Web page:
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Subject 2. Heteroskedasticity PDF Download
Recall that the 2nd assumption of classical normal multiple linear regression model is homoscedasticity - The variance of the error term is the same for all values of the independent variables. The word homoscedastic is derived from two Greek words that mean "having the same spread." If the error terms do not have equal variances, they are said to be heteroscedastic, from two Greek words meaning "having different spreads".
For example, suppose we have data on the annual income and annual consumption expenditures of individual families, and we formulate a model in which consumption expenditure are explained as a function of income. In this case, the assumption of homoscedastic may not be plausible because we would expect less variation in consumption for low-income families than for high-income families.
- At low incomes, the typical level of consumption is low and the variation about this level is relatively small. Consumption cannot fall too far below the average level, because this would mean near starvation for the family. In addition, consumption cannot rise too far above the average, because the family's assets and credit position would not allow it.
- The above constraints are generally less binding for families with higher incomes.
The appropriate model in this case would contain heteroscedastic error terms.
If the errors do not have equal variances, the least-squares estimates b0, b1, ..., bk will still be unbiased estimates of the population parameters β0, β1, ... βk, but the estimates will not be efficient. In addition, the least-squares estimate of σe2 and the estimates of the variances of the estimated coefficient bk will be biased. If we know the nature of the heteroscedasticity, there exists an alternative linear unbiased estimator that yields estimates whose variances are smaller than the least-squares variances.
The fact that all the estimated variances are biased invalidates all the t tests and F tests used to test hypotheses about the values of the population parameters and invalidates all the confidence intervals for the population parameters.
Although heteroscedasticity can cause problems for statistical inference in the linear regression model, not all types of heteroscedasticity affect statistical inference.
- Unconditional heteroscedasticity occurs when the heteroscedasticity is NOT correlated with the independent variables in the multiple regression. Although this form of heteroscedasticity violates one assumption of the linear regression model, it creates no major problems for statistical inference.
- Conditional heteroscedasticity occurs when the heteroscedasticity is correlated with (conditional on) the values of the independent variables in the multiple regression.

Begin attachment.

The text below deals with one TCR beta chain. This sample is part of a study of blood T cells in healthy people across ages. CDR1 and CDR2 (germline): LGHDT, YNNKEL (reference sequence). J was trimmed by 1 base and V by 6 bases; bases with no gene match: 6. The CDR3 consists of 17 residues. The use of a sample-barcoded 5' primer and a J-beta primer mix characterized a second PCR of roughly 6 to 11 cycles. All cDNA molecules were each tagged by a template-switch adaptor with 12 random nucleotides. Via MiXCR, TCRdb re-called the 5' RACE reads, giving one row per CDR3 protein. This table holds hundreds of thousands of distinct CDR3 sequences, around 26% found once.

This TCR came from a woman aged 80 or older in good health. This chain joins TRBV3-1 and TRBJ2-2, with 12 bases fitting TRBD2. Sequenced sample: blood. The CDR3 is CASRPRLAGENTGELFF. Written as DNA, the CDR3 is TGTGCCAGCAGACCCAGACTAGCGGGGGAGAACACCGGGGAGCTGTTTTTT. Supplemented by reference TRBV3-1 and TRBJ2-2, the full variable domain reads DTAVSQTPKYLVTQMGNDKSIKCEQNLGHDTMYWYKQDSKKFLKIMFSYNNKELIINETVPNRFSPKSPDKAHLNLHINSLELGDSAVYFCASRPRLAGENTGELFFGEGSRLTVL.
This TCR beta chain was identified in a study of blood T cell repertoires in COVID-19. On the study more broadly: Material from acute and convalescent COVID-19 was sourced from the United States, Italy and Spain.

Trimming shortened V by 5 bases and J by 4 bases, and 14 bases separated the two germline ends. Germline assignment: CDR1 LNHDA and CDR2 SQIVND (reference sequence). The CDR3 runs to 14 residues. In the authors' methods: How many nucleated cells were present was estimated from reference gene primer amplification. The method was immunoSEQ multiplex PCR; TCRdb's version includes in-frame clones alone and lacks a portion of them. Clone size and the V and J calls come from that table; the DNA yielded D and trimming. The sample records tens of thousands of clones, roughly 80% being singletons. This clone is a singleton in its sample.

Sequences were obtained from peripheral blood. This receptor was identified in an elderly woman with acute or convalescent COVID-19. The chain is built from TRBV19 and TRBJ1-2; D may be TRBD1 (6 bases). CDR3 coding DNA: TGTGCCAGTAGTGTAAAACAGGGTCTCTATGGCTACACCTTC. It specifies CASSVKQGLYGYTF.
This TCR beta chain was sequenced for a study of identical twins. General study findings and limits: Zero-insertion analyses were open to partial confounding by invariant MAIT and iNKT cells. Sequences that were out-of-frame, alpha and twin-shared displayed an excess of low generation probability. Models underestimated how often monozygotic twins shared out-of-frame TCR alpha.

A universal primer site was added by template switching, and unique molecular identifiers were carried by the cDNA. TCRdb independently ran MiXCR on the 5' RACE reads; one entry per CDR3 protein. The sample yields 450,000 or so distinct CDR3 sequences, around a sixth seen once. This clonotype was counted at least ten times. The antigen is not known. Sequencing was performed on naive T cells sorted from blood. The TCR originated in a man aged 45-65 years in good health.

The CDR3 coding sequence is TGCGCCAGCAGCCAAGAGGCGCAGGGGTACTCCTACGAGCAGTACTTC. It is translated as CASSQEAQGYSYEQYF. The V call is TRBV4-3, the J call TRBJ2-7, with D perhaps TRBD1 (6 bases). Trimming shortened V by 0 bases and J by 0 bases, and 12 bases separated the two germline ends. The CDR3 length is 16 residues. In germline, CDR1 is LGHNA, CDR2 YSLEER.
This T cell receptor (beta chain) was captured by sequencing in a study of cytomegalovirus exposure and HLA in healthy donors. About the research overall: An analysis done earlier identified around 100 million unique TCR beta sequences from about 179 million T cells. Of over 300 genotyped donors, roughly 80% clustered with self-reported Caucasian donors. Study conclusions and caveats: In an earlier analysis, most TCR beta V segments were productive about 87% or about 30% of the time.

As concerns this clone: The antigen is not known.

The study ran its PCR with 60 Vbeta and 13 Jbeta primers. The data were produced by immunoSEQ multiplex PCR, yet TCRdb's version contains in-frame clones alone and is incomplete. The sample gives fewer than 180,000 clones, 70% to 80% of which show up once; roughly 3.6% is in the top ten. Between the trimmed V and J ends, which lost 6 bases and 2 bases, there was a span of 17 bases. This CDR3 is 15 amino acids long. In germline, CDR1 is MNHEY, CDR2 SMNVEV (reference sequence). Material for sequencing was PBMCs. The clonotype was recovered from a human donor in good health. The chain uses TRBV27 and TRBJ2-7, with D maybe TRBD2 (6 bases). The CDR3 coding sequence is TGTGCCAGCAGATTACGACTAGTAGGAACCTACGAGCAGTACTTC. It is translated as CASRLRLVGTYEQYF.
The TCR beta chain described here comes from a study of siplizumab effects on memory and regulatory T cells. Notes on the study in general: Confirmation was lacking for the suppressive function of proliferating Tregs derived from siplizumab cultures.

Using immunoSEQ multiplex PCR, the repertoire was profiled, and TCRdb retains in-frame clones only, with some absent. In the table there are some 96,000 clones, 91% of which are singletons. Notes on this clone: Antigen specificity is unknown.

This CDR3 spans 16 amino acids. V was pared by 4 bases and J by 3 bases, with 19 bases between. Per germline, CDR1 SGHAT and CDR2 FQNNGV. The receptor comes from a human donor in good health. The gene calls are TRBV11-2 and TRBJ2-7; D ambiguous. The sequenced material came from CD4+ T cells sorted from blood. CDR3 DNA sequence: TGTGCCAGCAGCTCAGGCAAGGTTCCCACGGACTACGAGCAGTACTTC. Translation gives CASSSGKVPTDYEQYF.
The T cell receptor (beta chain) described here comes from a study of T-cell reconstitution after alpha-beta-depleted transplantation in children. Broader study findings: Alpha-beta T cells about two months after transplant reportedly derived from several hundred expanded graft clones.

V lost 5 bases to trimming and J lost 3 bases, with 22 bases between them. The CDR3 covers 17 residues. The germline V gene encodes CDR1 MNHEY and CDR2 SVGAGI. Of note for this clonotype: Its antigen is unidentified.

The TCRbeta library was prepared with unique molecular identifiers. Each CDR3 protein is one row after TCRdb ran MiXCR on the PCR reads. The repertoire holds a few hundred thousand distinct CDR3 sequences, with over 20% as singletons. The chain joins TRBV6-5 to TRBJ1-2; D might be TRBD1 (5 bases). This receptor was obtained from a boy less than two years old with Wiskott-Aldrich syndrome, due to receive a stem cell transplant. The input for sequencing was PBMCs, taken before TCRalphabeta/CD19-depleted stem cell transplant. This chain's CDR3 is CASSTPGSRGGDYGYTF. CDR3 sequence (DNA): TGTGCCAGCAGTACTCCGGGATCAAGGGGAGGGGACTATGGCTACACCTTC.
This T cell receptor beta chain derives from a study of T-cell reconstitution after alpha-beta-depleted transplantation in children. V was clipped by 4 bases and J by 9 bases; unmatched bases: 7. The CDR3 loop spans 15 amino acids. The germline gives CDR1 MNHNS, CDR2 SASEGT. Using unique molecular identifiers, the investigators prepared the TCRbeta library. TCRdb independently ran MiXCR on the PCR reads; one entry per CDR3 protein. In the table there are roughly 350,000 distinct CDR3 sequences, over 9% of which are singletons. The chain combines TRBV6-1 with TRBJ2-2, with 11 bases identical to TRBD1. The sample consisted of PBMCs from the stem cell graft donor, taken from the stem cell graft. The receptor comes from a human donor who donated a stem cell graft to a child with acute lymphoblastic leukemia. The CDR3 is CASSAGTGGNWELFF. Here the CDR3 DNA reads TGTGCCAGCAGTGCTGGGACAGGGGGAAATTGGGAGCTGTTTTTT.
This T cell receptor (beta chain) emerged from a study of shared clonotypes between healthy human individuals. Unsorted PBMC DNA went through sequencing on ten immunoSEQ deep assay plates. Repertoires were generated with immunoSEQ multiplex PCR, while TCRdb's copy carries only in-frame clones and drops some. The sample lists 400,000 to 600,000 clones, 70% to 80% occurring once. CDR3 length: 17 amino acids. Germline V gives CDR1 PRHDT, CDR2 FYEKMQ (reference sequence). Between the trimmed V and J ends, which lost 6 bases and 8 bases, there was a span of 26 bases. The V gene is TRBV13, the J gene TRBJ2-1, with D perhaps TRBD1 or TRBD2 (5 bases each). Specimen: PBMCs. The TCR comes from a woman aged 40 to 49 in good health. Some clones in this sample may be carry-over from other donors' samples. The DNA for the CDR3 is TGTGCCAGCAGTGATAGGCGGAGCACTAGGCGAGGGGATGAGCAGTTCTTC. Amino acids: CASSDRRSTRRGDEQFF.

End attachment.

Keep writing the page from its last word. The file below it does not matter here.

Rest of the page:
A popular test for conditional heteroskedasticity is the Breusch-Pagan test, which involves regressing the squared residuals upon the independent variables within the regression. If no conditional heteroskedasticity is present, then the independent variables will not explain much of the variation of the squared residuals.
Conversely, if the regression suffers from conditional heteroskedasticity, then the independent variables will explain a significant portion of the variation of the squared residuals. The null and alternate hypotheses of the Breusch-Pagan test for conditional heteroskedasticity bias are as follows:
- H0: no conditional heteroskedasticity exists within the regression residuals.
- H1: conditional heteroskedasticity exists within the regression residuals.
Given a null hypothesis of no conditional heteroskedasticity, Breusch and Pagan showed that [n x R2] will be a Chi-squared random variable with k degrees of freedom. The test statistic for the regression is "(n x R2)," in which both values are taken from the regression of the squared residuals upon the underlying independent variables. If the test statistic is greater than the critical value provided from the Chi-squared distribution with k degrees of freedom, then the null hypothesis of no conditional heteroskedasticity is rejected.
Fortunately, correcting for conditional heteroskedasticity is relatively simplistic, and many statistical software programs automatically search out and correct for conditional heteroskedasticity. There are two methods to correct for conditional heteroskedasticity.
The first method involves the computation of robust standard errors. It corrects the standard errors of the linear regression model's estimated parameters to account for the conditional heteroskedasticity. These robust standard errors can be calculated using many statistical software programs, and quantitative analysts are strongly recommended to utilize this function if the results of a regression indicate conditional heteroskedasticity. Manual calculation of robust standard errors is functionally complex, and beyond the scope of the CFA exam.
The second method to correct for conditional heteroskedasticity, generalized least squares, modifies the original regression equation in an attempt to eliminate the conditional heteroskedasticity. Utilizing generalized least squares is simple with the aid of a statistical software package, and many programs offer this function. However, the manual use of generalized least squares is essentially a trial-and-error process. Further, the manual decomposition of generalized least squares is beyond the scope of the CFA exam. What is important is that you are able to identify heteroskedasticity bias and recognize the two methods for correcting conditional heteroskedasticity bias.
User Contributed Comments 3
|Two methods: robust standard errors and generalized least squares. The first corrects the standard errors and the second modifies the original regression equation.
|Two types: unconditional and conditional (Breusch-Pagon test).
|Robust Standard Errors AKA White-corrected standard errors